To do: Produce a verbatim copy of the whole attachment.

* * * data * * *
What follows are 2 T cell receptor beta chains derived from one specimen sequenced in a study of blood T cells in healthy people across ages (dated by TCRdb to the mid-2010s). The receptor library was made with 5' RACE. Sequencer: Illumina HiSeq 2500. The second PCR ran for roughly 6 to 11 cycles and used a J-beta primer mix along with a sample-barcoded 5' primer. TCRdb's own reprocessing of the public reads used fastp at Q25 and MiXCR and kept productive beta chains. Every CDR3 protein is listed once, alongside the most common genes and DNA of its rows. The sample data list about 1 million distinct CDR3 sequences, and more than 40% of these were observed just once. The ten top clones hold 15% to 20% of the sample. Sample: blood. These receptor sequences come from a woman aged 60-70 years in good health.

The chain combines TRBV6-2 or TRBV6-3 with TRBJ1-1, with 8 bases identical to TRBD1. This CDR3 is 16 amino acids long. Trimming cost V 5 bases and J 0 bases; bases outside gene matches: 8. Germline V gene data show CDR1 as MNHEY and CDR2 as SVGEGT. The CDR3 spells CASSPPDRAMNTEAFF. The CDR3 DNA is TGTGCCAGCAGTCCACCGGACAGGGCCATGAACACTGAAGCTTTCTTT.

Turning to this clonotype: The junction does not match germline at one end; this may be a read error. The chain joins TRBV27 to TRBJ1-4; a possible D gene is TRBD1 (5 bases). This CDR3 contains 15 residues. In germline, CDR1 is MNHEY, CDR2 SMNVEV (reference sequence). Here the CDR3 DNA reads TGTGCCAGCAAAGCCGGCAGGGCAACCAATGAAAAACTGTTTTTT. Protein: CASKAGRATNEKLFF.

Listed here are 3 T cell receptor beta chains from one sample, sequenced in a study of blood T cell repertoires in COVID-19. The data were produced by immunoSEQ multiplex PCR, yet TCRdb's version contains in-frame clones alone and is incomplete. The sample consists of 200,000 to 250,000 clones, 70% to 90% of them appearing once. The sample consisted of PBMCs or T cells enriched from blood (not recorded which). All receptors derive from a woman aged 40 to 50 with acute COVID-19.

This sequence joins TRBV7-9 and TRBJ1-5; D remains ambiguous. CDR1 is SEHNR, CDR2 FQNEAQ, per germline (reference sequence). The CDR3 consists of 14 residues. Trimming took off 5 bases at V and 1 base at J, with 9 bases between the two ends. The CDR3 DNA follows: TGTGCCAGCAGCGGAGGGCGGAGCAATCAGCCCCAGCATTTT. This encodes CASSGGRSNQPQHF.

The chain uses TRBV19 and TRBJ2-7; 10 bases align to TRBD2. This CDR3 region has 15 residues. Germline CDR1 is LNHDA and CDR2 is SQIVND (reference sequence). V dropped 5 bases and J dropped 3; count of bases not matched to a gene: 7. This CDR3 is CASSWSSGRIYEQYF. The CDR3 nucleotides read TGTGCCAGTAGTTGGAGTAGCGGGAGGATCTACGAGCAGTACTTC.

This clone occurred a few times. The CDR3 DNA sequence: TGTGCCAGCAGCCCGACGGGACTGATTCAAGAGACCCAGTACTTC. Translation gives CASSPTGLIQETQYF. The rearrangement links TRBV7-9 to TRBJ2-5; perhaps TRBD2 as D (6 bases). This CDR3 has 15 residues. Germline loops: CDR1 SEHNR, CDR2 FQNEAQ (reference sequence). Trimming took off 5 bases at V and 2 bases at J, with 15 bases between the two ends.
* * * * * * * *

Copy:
What follows are 2 T cell receptor beta chains derived from one specimen sequenced in a study of blood T cells in healthy people across ages (dated by TCRdb to the mid-2010s). The receptor library was made with 5' RACE. Sequencer: Illumina HiSeq 2500. The second PCR ran for roughly 6 to 11 cycles and used a J-beta primer mix along with a sample-barcoded 5' primer. TCRdb's own reprocessing of the public reads used fastp at Q25 and MiXCR and kept productive beta chains. Every CDR3 protein is listed once, alongside the most common genes and DNA of its rows. The sample data list about 1 million distinct CDR3 sequences, and more than 40% of these were observed just once. The ten top clones hold 15% to 20% of the sample. Sample: blood. These receptor sequences come from a woman aged 60-70 years in good health.

The chain combines TRBV6-2 or TRBV6-3 with TRBJ1-1, with 8 bases identical to TRBD1. This CDR3 is 16 amino acids long. Trimming cost V 5 bases and J 0 bases; bases outside gene matches: 8. Germline V gene data show CDR1 as MNHEY and CDR2 as SVGEGT. The CDR3 spells CASSPPDRAMNTEAFF. The CDR3 DNA is TGTGCCAGCAGTCCACCGGACAGGGCCATGAACACTGAAGCTTTCTTT.

Turning to this clonotype: The junction does not match germline at one end; this may be a read error. The chain joins TRBV27 to TRBJ1-4; a possible D gene is TRBD1 (5 bases). This CDR3 contains 15 residues. In germline, CDR1 is MNHEY, CDR2 SMNVEV (reference sequence). Here the CDR3 DNA reads TGTGCCAGCAAAGCCGGCAGGGCAACCAATGAAAAACTGTTTTTT. Protein: CASKAGRATNEKLFF.

Listed here are 3 T cell receptor beta chains from one sample, sequenced in a study of blood T cell repertoires in COVID-19. The data were produced by immunoSEQ multiplex PCR, yet TCRdb's version contains in-frame clones alone and is incomplete. The sample consists of 200,000 to 250,000 clones, 70% to 90% of them appearing once. The sample consisted of PBMCs or T cells enriched from blood (not recorded which). All receptors derive from a woman aged 40 to 50 with acute COVID-19.

This sequence joins TRBV7-9 and TRBJ1-5; D remains ambiguous. CDR1 is SEHNR, CDR2 FQNEAQ, per germline (reference sequence). The CDR3 consists of 14 residues. Trimming took off 5 bases at V and 1 base at J, with 9 bases between the two ends. The CDR3 DNA follows: TGTGCCAGCAGCGGAGGGCGGAGCAATCAGCCCCAGCATTTT. This encodes CASSGGRSNQPQHF.

The chain uses TRBV19 and TRBJ2-7; 10 bases align to TRBD2. This CDR3 region has 15 residues. Germline CDR1 is LNHDA and CDR2 is SQIVND (reference sequence). V dropped 5 bases and J dropped 3; count of bases not matched to a gene: 7. This CDR3 is CASSWSSGRIYEQYF. The CDR3 nucleotides read TGTGCCAGTAGTTGGAGTAGCGGGAGGATCTACGAGCAGTACTTC.

This clone occurred a few times. The CDR3 DNA sequence: TGTGCCAGCAGCCCGACGGGACTGATTCAAGAGACCCAGTACTTC. Translation gives CASSPTGLIQETQYF. The rearrangement links TRBV7-9 to TRBJ2-5; perhaps TRBD2 as D (6 bases). This CDR3 has 15 residues. Germline loops: CDR1 SEHNR, CDR2 FQNEAQ (reference sequence). Trimming took off 5 bases at V and 2 bases at J, with 15 bases between the two ends.